Russia and Iran remain resolutely opposed to Syria’s President Assad’s removal, under any circumstances. After a meeting in late July 2015, between Russia’s President Putin and Qassem Soleimani, the head of Iran’s Quds Force, the international arm of the Revolutionary Guard, Russia has been escalating its military build-up in Syria, as part of secret deal with Iran, to steady up the Assad regime. More than 1000 Russian troops are in place, alongside special forces units deployed recently in eastern Ukraine. Russian tanks, armoured cars, helicopters and unmanned drones have been shipped into Syria, in Antonov AN-124 cargo planes. Special communications equipment, housing units, and other logistical support have been established. The Russians are in a strong position to mount an assault, and prepared to be there for some time. Russia claims that supporting Assad’s forces could help tackle the rise of ISIS.

Germany’s Demographics
Chancellor Angela Merkel of Germany presides over a ‘grand coalition’ that does not face any parliamentary challenge from the right. The country expects to absorb at least 500,000 refugees from Africa and the Middle East for 2015, and an equal number of other migrants every year. This amounts to an annual one million newcomers. Germany’s population was set to shrink from 80 million to 70 million by 2050. Britain was expected to have overtaken Germany, as the most populous nation in western Europe. This would leave fewer than two people of working age in Germany, to support one pensioner, in the country’s generous welfare state. Thanks to the migration influx, Germany’s population will be growing in the next years. Between 1955 and 1973, millions of workers from southern Europe and Turkey were hired in Germany, to fill jobs in the booming job market. More than 16 million Germans have a ‘‘migration background’’. Most refugees are young, well-educated and highly motivated. Germany cannot any more fill the jobs available with Germans only. The migrants could, like the guest workers (Gastarbeiter) from decades ago help preserve and improve Germany’s prosperity. Germany will spend 3.3 billion Euro more for language lessons and benefits during training for refugees in 2016 alone, or about 7 billion Euro a year by 2019. There is almost united response of Germany’s government, industry and media to Europe’s largest refugee crisis, since the Second World War.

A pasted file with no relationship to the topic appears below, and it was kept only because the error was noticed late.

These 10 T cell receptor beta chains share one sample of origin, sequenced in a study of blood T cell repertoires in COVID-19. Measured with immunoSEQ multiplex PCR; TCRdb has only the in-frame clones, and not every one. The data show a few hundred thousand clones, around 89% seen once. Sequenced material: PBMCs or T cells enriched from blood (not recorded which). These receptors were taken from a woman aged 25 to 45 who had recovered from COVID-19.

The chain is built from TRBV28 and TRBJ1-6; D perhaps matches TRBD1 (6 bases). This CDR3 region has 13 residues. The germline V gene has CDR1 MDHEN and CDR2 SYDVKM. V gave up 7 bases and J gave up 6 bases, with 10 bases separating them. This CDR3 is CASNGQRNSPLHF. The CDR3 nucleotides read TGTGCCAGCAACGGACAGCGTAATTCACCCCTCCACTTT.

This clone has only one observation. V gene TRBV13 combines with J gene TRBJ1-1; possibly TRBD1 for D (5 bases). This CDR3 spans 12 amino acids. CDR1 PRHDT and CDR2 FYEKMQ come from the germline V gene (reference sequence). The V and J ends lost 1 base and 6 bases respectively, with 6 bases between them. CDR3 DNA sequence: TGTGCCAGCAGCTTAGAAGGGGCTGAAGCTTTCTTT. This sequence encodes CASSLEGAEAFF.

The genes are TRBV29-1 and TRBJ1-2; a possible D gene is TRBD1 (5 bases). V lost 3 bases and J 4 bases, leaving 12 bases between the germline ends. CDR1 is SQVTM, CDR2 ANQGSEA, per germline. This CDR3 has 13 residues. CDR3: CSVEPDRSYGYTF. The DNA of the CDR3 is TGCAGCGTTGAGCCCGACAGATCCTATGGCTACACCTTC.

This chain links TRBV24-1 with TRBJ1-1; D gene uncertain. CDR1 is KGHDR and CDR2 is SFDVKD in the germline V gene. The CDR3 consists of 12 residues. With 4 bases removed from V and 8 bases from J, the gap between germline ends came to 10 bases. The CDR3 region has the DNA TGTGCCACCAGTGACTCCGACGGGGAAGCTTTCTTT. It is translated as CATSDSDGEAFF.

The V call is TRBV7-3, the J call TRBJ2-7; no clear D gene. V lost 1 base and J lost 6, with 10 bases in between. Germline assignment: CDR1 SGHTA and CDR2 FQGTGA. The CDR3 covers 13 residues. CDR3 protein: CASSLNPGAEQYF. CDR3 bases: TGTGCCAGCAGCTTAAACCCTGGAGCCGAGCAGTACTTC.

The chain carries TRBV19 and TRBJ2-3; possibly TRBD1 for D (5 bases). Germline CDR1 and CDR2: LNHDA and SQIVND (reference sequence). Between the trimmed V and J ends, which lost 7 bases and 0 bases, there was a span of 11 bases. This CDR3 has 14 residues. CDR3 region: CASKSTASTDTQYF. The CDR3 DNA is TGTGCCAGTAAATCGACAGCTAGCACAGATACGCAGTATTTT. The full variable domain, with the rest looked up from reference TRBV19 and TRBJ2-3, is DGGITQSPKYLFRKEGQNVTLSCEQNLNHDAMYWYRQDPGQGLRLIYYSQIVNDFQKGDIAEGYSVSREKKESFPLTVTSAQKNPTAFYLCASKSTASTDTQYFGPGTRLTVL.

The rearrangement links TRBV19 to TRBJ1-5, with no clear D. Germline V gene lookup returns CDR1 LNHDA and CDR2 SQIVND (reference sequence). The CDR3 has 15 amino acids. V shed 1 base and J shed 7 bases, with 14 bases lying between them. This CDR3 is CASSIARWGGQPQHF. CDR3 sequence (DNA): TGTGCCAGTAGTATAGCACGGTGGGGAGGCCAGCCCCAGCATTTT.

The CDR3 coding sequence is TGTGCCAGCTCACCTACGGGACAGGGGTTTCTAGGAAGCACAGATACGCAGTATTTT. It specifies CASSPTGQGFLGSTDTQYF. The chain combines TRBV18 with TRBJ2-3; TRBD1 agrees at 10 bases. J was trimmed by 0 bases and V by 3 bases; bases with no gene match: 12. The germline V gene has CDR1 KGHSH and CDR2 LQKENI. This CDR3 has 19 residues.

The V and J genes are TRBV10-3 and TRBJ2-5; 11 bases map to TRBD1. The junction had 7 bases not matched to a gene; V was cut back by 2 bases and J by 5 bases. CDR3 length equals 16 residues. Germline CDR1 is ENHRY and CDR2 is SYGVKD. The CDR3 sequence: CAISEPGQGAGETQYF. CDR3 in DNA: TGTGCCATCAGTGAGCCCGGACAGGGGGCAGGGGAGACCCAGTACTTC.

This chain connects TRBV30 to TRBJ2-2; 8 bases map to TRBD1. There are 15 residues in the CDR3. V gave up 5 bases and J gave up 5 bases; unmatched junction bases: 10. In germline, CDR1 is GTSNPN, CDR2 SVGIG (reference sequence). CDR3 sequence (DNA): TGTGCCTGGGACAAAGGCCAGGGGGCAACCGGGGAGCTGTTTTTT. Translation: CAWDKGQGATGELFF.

Colombians Flee Venezuela
Crossing the Simon Bolivar bridge, over the Colorado river, hundreds of Colombians are fleeing across the border, running from a crackdown on immigrants, initiated by Venezuela’s President Nicolas Maduro. Since 21 August 2015, the Venezuelans President has ordered troops to close the border, in response to an episode in which three Venezuelan soldiers were shot and wounded by an attack from a Colombian para-military group, obeying the orders of a former Colombian President, Alvaro Uribe. Mr Maduro says the Colombian immigrants include smugglers, who carry much needed goods out of Venezuela, worsening chronic shortages, and black marketers who drive up prices for products in Venezuela, where inflation is soaring. A state of emergency has been declared in a stretch of territory along the border. More than 3000 people have been deported from Venezuela.

Vol. 48, No. 24, Dec 20 - 26, 2015